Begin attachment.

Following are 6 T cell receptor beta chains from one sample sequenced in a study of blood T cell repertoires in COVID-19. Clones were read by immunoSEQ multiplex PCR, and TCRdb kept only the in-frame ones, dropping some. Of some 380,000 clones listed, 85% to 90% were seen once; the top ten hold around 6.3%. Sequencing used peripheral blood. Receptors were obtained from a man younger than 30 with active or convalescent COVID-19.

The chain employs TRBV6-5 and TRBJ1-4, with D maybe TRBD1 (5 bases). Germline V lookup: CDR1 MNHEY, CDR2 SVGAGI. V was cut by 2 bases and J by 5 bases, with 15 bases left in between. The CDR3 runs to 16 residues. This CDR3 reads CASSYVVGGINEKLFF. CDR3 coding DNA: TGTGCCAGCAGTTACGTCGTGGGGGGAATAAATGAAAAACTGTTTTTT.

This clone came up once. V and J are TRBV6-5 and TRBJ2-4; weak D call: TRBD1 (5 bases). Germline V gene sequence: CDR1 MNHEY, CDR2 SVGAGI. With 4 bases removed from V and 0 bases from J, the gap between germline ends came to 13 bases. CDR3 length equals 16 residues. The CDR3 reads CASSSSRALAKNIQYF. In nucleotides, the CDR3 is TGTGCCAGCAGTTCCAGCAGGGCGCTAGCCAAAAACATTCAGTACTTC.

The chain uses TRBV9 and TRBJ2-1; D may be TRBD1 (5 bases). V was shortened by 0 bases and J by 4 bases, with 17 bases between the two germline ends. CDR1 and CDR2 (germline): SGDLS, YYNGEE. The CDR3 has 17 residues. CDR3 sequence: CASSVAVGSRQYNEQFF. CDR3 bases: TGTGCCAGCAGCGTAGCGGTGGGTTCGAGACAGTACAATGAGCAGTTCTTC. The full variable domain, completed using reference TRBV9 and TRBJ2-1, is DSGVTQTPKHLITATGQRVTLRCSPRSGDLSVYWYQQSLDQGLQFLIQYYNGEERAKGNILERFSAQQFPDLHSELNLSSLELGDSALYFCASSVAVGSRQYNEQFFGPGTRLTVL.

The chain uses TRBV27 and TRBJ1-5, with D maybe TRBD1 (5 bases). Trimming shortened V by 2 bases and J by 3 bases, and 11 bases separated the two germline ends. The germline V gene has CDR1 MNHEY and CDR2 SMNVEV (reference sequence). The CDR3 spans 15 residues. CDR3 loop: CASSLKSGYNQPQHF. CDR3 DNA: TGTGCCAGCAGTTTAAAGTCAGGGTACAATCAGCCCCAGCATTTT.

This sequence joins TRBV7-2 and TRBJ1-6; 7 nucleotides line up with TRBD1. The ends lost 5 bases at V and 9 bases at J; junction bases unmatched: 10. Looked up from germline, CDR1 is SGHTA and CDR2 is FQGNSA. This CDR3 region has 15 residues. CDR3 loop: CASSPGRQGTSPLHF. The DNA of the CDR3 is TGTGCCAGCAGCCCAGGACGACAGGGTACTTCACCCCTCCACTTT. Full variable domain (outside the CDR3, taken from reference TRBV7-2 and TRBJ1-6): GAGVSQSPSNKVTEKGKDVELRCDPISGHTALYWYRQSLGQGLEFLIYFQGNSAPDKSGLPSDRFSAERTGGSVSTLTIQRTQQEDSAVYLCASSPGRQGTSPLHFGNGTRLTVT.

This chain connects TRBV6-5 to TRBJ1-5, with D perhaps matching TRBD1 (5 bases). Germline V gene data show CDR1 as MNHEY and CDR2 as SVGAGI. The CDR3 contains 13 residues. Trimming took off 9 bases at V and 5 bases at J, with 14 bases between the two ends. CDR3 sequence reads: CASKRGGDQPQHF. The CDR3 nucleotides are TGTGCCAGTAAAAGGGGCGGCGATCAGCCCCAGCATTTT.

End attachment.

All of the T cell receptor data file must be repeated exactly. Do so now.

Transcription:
Following are 6 T cell receptor beta chains from one sample sequenced in a study of blood T cell repertoires in COVID-19. Clones were read by immunoSEQ multiplex PCR, and TCRdb kept only the in-frame ones, dropping some. Of some 380,000 clones listed, 85% to 90% were seen once; the top ten hold around 6.3%. Sequencing used peripheral blood. Receptors were obtained from a man younger than 30 with active or convalescent COVID-19.

The chain employs TRBV6-5 and TRBJ1-4, with D maybe TRBD1 (5 bases). Germline V lookup: CDR1 MNHEY, CDR2 SVGAGI. V was cut by 2 bases and J by 5 bases, with 15 bases left in between. The CDR3 runs to 16 residues. This CDR3 reads CASSYVVGGINEKLFF. CDR3 coding DNA: TGTGCCAGCAGTTACGTCGTGGGGGGAATAAATGAAAAACTGTTTTTT.

This clone came up once. V and J are TRBV6-5 and TRBJ2-4; weak D call: TRBD1 (5 bases). Germline V gene sequence: CDR1 MNHEY, CDR2 SVGAGI. With 4 bases removed from V and 0 bases from J, the gap between germline ends came to 13 bases. CDR3 length equals 16 residues. The CDR3 reads CASSSSRALAKNIQYF. In nucleotides, the CDR3 is TGTGCCAGCAGTTCCAGCAGGGCGCTAGCCAAAAACATTCAGTACTTC.

The chain uses TRBV9 and TRBJ2-1; D may be TRBD1 (5 bases). V was shortened by 0 bases and J by 4 bases, with 17 bases between the two germline ends. CDR1 and CDR2 (germline): SGDLS, YYNGEE. The CDR3 has 17 residues. CDR3 sequence: CASSVAVGSRQYNEQFF. CDR3 bases: TGTGCCAGCAGCGTAGCGGTGGGTTCGAGACAGTACAATGAGCAGTTCTTC. The full variable domain, completed using reference TRBV9 and TRBJ2-1, is DSGVTQTPKHLITATGQRVTLRCSPRSGDLSVYWYQQSLDQGLQFLIQYYNGEERAKGNILERFSAQQFPDLHSELNLSSLELGDSALYFCASSVAVGSRQYNEQFFGPGTRLTVL.

The chain uses TRBV27 and TRBJ1-5, with D maybe TRBD1 (5 bases). Trimming shortened V by 2 bases and J by 3 bases, and 11 bases separated the two germline ends. The germline V gene has CDR1 MNHEY and CDR2 SMNVEV (reference sequence). The CDR3 spans 15 residues. CDR3 loop: CASSLKSGYNQPQHF. CDR3 DNA: TGTGCCAGCAGTTTAAAGTCAGGGTACAATCAGCCCCAGCATTTT.

This sequence joins TRBV7-2 and TRBJ1-6; 7 nucleotides line up with TRBD1. The ends lost 5 bases at V and 9 bases at J; junction bases unmatched: 10. Looked up from germline, CDR1 is SGHTA and CDR2 is FQGNSA. This CDR3 region has 15 residues. CDR3 loop: CASSPGRQGTSPLHF. The DNA of the CDR3 is TGTGCCAGCAGCCCAGGACGACAGGGTACTTCACCCCTCCACTTT. Full variable domain (outside the CDR3, taken from reference TRBV7-2 and TRBJ1-6): GAGVSQSPSNKVTEKGKDVELRCDPISGHTALYWYRQSLGQGLEFLIYFQGNSAPDKSGLPSDRFSAERTGGSVSTLTIQRTQQEDSAVYLCASSPGRQGTSPLHFGNGTRLTVT.

This chain connects TRBV6-5 to TRBJ1-5, with D perhaps matching TRBD1 (5 bases). Germline V gene data show CDR1 as MNHEY and CDR2 as SVGAGI. The CDR3 contains 13 residues. Trimming took off 9 bases at V and 5 bases at J, with 14 bases between the two ends. CDR3 sequence reads: CASKRGGDQPQHF. The CDR3 nucleotides are TGTGCCAGTAAAAGGGGCGGCGATCAGCCCCAGCATTTT.